bio | website | maths.ox.ac.uk/~greenbj |
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location | Auckland, New Zealand | |
age | 37 | |
visits | member for | 3 years, 11 months |
seen | Jan 31 at 3:07 | |
stats | profile views | 11,644 |
I'm a professor at Oxford University, on sabbatical in New Zealand until April 2014
Feb 3 |
revised |
minimum number of subsets?
added 392 characters in body; added 131 characters in body |
Feb 3 |
answered | minimum number of subsets? |
Dec 27 |
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Every prime number > 19 divides one plus the product of two smaller primes?
Denis, I don't understand your comment. I only know two things that count as good reasons in the theory of prime numbers. First, a proof. Second, a decent heuristic or "statistical" argument. Here, the set of $1 + rs$ ought to look like a fairly random (give or take some irregularities mod small primes) subset of $[1,p^2]$ of density $1/\log^2 p$. The probability of $x \leq p^2$ being divisible by $p$ is $1/p$. I'd expect subsets of $[1,X]$ of densities $\alpha$ and $\beta$ to intersect as soon as $\alpha \beta \gg 1/X$ unless there is some good reason why not. |
Dec 27 |
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Every prime number > 19 divides one plus the product of two smaller primes?
Geoff- there certainly is work on this. It's known that the smallest prime congruent to $a$ mod $q$ is $\ll q^{5.4}$ (or so). It's conjectured that it's $\ll q^{1 + \epsilon}$. The GRH would give $\ll q^{2 + \epsilon}$. |
Dec 27 |
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Every prime number > 19 divides one plus the product of two smaller primes?
Mark - yes, there are "sum-product" results of this type. The one most applicable here is that due to Bourgain-Katz-Tao: it says that if $A \subseteq Z/pZ$ and $|A + A|, |A \cdot A| \leq K|A|$ then either $|A| \leq K^C$ or $|A| \geq K^{-C} p$. When $A$ has size about $p/\log p$, it tells you rather little (namely either $|A + A|$ or $|A \cdot A|$ has size at least $p/(\log p)^{1 - c}$) and I think exponential sum techniques are likely to be better. |
Dec 27 |
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Every prime number > 19 divides one plus the product of two smaller primes?
I might add that I would expect trigonometric sums to allow one to show that $A \cdot A$ is almost all of $Z/pZ$ as $p \rightarrow \infty$. |
Dec 27 |
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Every prime number > 19 divides one plus the product of two smaller primes?
Interesting problem. I don't think either the sum-product idea or the trig sums idea will work immediately. In the latter case because one has a binary problem instead of one with three variables, and in the former because I think you can have both $A.A \subsetneq Z/pZ^*$ and $A + A^{-1} \subsetneq Z/pZ$ with $A$ reasonably large, even positive density. But both of these are good ideas on which to base further thought. |
Dec 19 |
awarded | Notable Question |
Dec 16 |
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Picking out an odd subset
I should also add that the second question is rather natural: if I tell you $M(p,h)$ for all $h$ mod $p$ and for all $p \leq X$, how big does $X$ need to be before you can tell me $|M|$? Perhaps I'll ask some of the Bristol number theorists today. |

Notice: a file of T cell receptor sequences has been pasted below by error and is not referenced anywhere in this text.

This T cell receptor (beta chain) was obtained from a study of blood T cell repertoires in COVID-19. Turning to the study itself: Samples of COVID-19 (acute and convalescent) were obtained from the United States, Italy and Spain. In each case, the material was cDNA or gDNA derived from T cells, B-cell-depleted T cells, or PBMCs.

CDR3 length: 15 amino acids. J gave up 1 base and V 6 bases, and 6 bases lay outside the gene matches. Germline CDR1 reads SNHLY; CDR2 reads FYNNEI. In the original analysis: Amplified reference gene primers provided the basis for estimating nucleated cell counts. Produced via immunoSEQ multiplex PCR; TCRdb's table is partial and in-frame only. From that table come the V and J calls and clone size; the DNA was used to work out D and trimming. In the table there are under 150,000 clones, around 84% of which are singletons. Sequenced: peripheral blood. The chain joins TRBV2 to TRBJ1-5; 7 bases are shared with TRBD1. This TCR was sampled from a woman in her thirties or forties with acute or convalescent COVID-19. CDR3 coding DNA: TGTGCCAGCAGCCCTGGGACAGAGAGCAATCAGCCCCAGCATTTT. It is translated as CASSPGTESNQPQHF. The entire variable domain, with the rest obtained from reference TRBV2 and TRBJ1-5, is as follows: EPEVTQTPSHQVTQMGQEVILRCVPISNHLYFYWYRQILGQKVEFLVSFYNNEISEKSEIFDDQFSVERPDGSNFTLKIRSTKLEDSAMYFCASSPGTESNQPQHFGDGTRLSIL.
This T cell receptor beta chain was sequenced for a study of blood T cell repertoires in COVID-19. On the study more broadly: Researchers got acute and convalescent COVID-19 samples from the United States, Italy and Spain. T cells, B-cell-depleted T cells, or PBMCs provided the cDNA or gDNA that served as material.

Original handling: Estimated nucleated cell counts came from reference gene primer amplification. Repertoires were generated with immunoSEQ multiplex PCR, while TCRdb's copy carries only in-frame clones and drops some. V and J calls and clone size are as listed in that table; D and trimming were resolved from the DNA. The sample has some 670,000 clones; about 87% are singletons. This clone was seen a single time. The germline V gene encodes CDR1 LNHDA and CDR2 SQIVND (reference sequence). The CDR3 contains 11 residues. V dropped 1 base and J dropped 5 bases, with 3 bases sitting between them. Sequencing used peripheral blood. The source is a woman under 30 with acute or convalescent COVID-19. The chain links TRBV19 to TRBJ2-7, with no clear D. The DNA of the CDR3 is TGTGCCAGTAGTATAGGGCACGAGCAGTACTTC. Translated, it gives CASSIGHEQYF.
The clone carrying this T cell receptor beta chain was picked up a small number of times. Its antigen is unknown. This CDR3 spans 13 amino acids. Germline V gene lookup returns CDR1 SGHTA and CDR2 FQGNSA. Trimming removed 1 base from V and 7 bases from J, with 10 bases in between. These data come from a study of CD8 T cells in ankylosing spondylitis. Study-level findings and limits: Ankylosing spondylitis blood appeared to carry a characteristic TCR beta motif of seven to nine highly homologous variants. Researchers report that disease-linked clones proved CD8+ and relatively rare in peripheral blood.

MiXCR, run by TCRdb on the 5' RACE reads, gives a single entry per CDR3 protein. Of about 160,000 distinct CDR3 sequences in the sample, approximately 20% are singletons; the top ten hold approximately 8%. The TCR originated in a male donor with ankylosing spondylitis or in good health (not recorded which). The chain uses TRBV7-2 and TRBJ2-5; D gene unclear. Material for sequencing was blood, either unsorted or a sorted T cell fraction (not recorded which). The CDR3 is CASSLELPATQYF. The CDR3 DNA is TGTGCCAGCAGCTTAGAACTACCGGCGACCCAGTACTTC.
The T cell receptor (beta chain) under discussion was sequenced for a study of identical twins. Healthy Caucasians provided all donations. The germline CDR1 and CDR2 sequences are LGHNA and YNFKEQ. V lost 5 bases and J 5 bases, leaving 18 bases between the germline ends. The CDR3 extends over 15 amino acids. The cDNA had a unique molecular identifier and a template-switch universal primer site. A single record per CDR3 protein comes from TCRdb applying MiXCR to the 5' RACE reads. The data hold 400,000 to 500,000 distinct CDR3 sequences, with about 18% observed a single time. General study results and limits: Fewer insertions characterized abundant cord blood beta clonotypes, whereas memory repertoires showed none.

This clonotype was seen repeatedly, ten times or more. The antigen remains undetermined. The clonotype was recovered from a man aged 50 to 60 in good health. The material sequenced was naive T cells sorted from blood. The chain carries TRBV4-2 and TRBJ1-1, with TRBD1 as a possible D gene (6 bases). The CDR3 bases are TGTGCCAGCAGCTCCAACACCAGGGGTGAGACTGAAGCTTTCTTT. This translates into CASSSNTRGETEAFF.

Dec 16 |
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Picking out an odd subset
Perhaps ideas connected with large sieve will help here. If $M(p,h)$ denotes the number of elts of $M$ congruent to $h$ mod $p$ then the assumption that $M(p,h)$ is always even should force the square mean $\sum_h |M(p,h) - |M|/p|^2$ to be, say, twice the size that one might expect for a positive fraction of $p$s. I'm not claiming to have an actual argument, though! |
Dec 12 |
answered | Is there a Plancherel Theorem for Gowers norms? |
Dec 2 |
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A conjecture on the relative size of Goldbach pairs?
There is most likely a literature on results of the form "For almost all even numbers 2N we can write 2N = p_1 + p_2 with p_1/p_2 < 1/F(N)". I'm pretty sure simply getting F(N) -> infty would be a simple application of the circle method, but I'd be surprised if one could get much better than F(N) > N^c for some small c, if that. |
Nov 26 |
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Minimum number of twin primes < N
Greg, I was tempted to quibble this comment. But then it occurred to me that there really aren't any modern approaches to the twin prime conjecture. One could imagine an approach using nonstandard analysis, though, which would give no quantitative lower bounds. |
Nov 11 |
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A question about groups of intermediate growth
When making my comment above I was addressing the question for "supremum" instead of "infimum". I feel one does need Gromov/Pansu to do that. |
Nov 10 |
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A question about groups of intermediate growth
Nice question. My impression is that there is no simpler proof of 2. You can get some way beyond polynomial growth by quoting Shalom and Tao. |
Oct 25 |
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Arithmetic Progressions of Squares
Kevin - I'd suggest asking one of them. I think there is a preprint. |
Oct 25 |
awarded | Enlightened |
Oct 24 |
awarded | Nice Answer |
Oct 24 |
revised |
Arithmetic Progressions of Squares
added 270 characters in body; added 310 characters in body |
Oct 24 |
answered | Arithmetic Progressions of Squares |